But what a shame that Mercedes is choosing to mothball #722 in its Stuttgart museum for now and forever after. Its rasping straight eight will be silent and never tingle another eardrum, because the car has been judged too valuable to be risked as a moving museum piece. Yes, it’s very special – but that’s exactly why it needs to be preserved as a living specimen, rather than a fossil, so that new generations can fully understand why it matters so much and why Moss making the best of it over 1000 miles around Italy all those years ago was so magical. It won’t be anywhere near as potent sitting silent in a museum forever after.

A ray of sunbeam

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Propping up the back of the Moss parade was a humble saloon that at first glance might have been overlooked among such spectacular company. But for those who knew (and there were plenty of them at Goodwood), the Sunbeam Talbot 90 2A absolutely held its own as a delightful representation of Stirling’s wonderfully diverse driving career.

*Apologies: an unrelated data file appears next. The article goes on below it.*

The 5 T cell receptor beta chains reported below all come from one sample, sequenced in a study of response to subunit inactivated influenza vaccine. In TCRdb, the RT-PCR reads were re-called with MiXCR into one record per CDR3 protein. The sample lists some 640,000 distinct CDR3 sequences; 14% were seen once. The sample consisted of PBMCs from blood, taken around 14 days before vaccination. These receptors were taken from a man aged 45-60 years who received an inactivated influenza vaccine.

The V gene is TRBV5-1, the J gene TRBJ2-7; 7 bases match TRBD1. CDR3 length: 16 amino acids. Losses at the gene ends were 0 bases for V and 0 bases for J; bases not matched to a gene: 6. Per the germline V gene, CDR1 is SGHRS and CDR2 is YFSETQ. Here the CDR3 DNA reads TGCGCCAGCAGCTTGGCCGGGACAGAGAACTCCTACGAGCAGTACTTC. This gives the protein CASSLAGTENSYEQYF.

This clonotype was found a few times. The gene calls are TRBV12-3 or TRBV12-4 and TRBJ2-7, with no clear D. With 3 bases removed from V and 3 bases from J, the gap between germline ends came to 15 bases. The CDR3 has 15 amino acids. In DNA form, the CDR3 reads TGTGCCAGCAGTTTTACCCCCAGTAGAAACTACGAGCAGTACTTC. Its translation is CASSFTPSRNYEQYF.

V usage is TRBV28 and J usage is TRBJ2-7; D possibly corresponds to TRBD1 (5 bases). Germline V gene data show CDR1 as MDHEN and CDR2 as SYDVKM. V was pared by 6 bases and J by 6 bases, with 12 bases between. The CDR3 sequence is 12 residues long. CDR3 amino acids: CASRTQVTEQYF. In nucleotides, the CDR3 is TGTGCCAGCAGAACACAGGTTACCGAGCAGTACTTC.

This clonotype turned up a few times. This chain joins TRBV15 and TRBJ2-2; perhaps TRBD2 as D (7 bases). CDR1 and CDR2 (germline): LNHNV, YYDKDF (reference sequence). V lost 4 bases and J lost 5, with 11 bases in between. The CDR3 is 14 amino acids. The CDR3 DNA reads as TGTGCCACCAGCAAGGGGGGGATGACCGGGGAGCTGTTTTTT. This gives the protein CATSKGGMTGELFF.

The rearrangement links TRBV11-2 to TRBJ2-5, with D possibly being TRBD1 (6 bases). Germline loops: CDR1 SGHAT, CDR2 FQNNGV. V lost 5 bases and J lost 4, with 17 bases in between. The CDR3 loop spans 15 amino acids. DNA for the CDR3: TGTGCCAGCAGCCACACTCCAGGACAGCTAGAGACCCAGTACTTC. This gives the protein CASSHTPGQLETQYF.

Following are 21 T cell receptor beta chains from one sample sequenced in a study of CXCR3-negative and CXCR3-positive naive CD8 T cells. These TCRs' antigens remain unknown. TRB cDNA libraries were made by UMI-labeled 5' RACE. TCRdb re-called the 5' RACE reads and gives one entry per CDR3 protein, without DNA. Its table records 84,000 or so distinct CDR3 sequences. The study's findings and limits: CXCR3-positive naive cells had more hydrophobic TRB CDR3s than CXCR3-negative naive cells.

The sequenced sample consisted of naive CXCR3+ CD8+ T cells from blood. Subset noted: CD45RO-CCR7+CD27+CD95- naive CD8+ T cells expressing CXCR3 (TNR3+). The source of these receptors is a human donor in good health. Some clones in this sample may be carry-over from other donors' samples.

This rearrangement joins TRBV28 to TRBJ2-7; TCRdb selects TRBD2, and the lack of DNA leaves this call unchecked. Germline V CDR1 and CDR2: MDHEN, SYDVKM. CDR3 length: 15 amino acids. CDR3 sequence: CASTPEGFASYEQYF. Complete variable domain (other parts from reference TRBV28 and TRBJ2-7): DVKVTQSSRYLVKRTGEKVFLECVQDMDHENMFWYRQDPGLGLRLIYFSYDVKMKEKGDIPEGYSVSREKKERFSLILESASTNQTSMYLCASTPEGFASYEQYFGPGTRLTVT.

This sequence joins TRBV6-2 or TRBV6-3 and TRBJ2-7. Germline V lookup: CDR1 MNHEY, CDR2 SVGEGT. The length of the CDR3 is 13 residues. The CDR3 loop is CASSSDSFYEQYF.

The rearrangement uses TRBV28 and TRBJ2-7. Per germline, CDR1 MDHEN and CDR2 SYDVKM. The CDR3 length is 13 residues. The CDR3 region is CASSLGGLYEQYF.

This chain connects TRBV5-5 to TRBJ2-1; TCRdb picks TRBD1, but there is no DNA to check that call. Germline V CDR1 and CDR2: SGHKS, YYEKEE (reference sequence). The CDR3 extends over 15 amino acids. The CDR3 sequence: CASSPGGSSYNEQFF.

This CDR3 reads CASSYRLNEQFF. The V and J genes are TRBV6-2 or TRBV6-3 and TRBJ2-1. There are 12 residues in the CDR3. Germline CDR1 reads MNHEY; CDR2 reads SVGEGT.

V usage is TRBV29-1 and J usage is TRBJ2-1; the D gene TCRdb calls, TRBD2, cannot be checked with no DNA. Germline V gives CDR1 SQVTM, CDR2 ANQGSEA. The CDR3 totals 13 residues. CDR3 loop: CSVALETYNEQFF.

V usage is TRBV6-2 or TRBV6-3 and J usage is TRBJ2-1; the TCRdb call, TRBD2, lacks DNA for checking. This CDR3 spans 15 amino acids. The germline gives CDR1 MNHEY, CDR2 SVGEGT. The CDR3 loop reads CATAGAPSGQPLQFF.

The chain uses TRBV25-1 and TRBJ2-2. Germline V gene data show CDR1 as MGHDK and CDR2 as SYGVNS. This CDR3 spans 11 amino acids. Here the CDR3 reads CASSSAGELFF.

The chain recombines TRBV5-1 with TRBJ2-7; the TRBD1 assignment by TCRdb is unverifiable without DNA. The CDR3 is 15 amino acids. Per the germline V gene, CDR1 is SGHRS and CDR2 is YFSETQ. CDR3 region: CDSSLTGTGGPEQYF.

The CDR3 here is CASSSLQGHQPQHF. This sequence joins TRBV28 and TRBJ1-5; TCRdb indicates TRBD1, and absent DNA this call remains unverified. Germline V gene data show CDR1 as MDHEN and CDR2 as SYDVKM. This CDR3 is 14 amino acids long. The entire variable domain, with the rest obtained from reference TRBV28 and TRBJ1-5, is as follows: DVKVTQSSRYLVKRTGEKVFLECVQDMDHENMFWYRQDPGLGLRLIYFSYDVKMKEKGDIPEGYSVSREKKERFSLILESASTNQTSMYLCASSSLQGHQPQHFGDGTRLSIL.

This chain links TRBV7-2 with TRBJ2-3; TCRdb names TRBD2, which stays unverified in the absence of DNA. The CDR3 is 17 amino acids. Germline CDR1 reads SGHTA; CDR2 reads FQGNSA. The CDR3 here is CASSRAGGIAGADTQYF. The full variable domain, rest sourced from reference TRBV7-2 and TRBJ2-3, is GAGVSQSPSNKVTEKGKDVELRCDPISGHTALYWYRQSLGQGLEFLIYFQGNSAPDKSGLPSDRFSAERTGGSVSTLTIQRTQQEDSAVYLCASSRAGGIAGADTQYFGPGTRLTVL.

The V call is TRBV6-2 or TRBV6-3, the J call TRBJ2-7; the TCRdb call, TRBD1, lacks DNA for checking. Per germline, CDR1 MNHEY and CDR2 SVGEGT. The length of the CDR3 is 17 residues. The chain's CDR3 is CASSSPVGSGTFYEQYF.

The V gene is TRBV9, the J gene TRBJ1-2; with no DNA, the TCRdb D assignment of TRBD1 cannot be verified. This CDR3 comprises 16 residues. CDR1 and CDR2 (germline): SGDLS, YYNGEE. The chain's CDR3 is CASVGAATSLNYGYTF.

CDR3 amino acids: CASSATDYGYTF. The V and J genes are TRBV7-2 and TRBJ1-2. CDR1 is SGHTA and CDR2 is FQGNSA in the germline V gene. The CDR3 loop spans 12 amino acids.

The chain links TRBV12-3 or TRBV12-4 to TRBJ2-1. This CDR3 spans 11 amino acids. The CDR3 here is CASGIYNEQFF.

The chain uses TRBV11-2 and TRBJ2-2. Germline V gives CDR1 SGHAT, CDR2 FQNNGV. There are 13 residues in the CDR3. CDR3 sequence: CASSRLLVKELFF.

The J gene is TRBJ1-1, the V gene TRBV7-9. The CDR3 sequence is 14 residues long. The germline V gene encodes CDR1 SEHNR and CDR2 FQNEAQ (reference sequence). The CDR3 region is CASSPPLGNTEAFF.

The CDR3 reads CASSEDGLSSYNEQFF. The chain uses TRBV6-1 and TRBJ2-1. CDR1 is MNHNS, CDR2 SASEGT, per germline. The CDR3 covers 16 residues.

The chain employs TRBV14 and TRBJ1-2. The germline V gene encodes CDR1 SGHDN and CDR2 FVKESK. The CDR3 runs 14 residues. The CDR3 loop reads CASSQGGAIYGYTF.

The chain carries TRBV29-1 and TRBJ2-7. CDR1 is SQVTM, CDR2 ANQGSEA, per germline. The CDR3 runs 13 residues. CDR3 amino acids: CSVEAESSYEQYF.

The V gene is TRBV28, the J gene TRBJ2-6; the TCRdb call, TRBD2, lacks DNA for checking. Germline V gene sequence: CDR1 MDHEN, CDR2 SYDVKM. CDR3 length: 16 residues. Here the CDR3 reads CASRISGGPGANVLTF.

In this little Sunbeam, registered late in 1952, Moss returned to the Monte-Carlo Rally in January 1953 for a second consecutive crack at what was then one of the ‘majors’ of the motorsport season. He had finished a remarkable second in a similar car in 1952 and this time managed sixth, joined once again by Desmond Scannell from the British Racing Drivers’ Club and journalist John Cooper from The Autocar. And it’s that tenuous link through the decades that led me to be invited to drive the very same Sunbeam in the Moss parade this month. It was a privilege and an honour that words struggle to express.

The reminder of Moss’s Monte exploits highlights why he stands out and always will. Not only did he take on such challenges but he also gave them his full attention and therefore tended to achieve wonders. Beyond the Monte, he also took on the Alpine Rally three times in succession between 1952 and 1954, across 31 of Europe’s highest peaks, each time over six gruelling days. Given that this was a summer event, run in July, it must have been fantastic preparation for racing in the British Grand Prix. What do you reckon, Lewis...?